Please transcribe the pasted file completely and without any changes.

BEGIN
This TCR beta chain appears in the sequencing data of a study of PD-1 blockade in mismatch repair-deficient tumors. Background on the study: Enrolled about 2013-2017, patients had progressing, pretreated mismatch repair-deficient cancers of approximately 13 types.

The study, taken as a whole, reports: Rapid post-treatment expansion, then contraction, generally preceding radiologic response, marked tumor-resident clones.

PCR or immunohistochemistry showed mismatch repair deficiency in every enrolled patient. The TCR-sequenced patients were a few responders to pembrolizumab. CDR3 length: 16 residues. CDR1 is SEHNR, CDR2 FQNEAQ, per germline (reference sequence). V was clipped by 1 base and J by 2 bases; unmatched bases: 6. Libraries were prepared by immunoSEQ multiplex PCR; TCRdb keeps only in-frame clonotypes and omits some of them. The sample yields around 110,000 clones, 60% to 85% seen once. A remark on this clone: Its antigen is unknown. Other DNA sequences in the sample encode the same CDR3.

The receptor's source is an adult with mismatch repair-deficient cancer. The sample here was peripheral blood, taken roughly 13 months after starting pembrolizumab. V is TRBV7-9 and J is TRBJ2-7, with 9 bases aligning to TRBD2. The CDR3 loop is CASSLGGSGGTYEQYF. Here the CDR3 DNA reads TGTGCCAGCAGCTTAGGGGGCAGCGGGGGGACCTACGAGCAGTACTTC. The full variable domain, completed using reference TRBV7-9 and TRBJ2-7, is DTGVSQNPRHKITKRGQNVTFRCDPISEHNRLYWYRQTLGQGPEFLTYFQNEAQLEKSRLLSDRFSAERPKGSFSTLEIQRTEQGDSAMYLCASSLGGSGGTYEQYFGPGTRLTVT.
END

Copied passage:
This TCR beta chain appears in the sequencing data of a study of PD-1 blockade in mismatch repair-deficient tumors. Background on the study: Enrolled about 2013-2017, patients had progressing, pretreated mismatch repair-deficient cancers of approximately 13 types.

The study, taken as a whole, reports: Rapid post-treatment expansion, then contraction, generally preceding radiologic response, marked tumor-resident clones.

PCR or immunohistochemistry showed mismatch repair deficiency in every enrolled patient. The TCR-sequenced patients were a few responders to pembrolizumab. CDR3 length: 16 residues. CDR1 is SEHNR, CDR2 FQNEAQ, per germline (reference sequence). V was clipped by 1 base and J by 2 bases; unmatched bases: 6. Libraries were prepared by immunoSEQ multiplex PCR; TCRdb keeps only in-frame clonotypes and omits some of them. The sample yields around 110,000 clones, 60% to 85% seen once. A remark on this clone: Its antigen is unknown. Other DNA sequences in the sample encode the same CDR3.

The receptor's source is an adult with mismatch repair-deficient cancer. The sample here was peripheral blood, taken roughly 13 months after starting pembrolizumab. V is TRBV7-9 and J is TRBJ2-7, with 9 bases aligning to TRBD2. The CDR3 loop is CASSLGGSGGTYEQYF. Here the CDR3 DNA reads TGTGCCAGCAGCTTAGGGGGCAGCGGGGGGACCTACGAGCAGTACTTC. The full variable domain, completed using reference TRBV7-9 and TRBJ2-7, is DTGVSQNPRHKITKRGQNVTFRCDPISEHNRLYWYRQTLGQGPEFLTYFQNEAQLEKSRLLSDRFSAERPKGSFSTLEIQRTEQGDSAMYLCASSLGGSGGTYEQYFGPGTRLTVT.